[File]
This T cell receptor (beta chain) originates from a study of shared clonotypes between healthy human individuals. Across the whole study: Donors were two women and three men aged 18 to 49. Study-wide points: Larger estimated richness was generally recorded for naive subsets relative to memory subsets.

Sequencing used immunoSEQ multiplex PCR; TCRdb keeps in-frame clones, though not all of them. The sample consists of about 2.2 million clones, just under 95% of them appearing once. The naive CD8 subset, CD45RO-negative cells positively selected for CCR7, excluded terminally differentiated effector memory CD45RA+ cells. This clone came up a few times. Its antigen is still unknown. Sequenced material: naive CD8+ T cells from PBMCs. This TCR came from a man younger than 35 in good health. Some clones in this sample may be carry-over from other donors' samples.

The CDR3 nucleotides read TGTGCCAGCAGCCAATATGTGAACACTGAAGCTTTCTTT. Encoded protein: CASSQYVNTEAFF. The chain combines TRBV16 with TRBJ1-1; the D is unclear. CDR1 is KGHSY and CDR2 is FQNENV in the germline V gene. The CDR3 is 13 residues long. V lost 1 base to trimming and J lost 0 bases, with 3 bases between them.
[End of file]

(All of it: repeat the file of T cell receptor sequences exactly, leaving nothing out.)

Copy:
This T cell receptor (beta chain) originates from a study of shared clonotypes between healthy human individuals. Across the whole study: Donors were two women and three men aged 18 to 49. Study-wide points: Larger estimated richness was generally recorded for naive subsets relative to memory subsets.

Sequencing used immunoSEQ multiplex PCR; TCRdb keeps in-frame clones, though not all of them. The sample consists of about 2.2 million clones, just under 95% of them appearing once. The naive CD8 subset, CD45RO-negative cells positively selected for CCR7, excluded terminally differentiated effector memory CD45RA+ cells. This clone came up a few times. Its antigen is still unknown. Sequenced material: naive CD8+ T cells from PBMCs. This TCR came from a man younger than 35 in good health. Some clones in this sample may be carry-over from other donors' samples.

The CDR3 nucleotides read TGTGCCAGCAGCCAATATGTGAACACTGAAGCTTTCTTT. Encoded protein: CASSQYVNTEAFF. The chain combines TRBV16 with TRBJ1-1; the D is unclear. CDR1 is KGHSY and CDR2 is FQNENV in the germline V gene. The CDR3 is 13 residues long. V lost 1 base to trimming and J lost 0 bases, with 3 bases between them.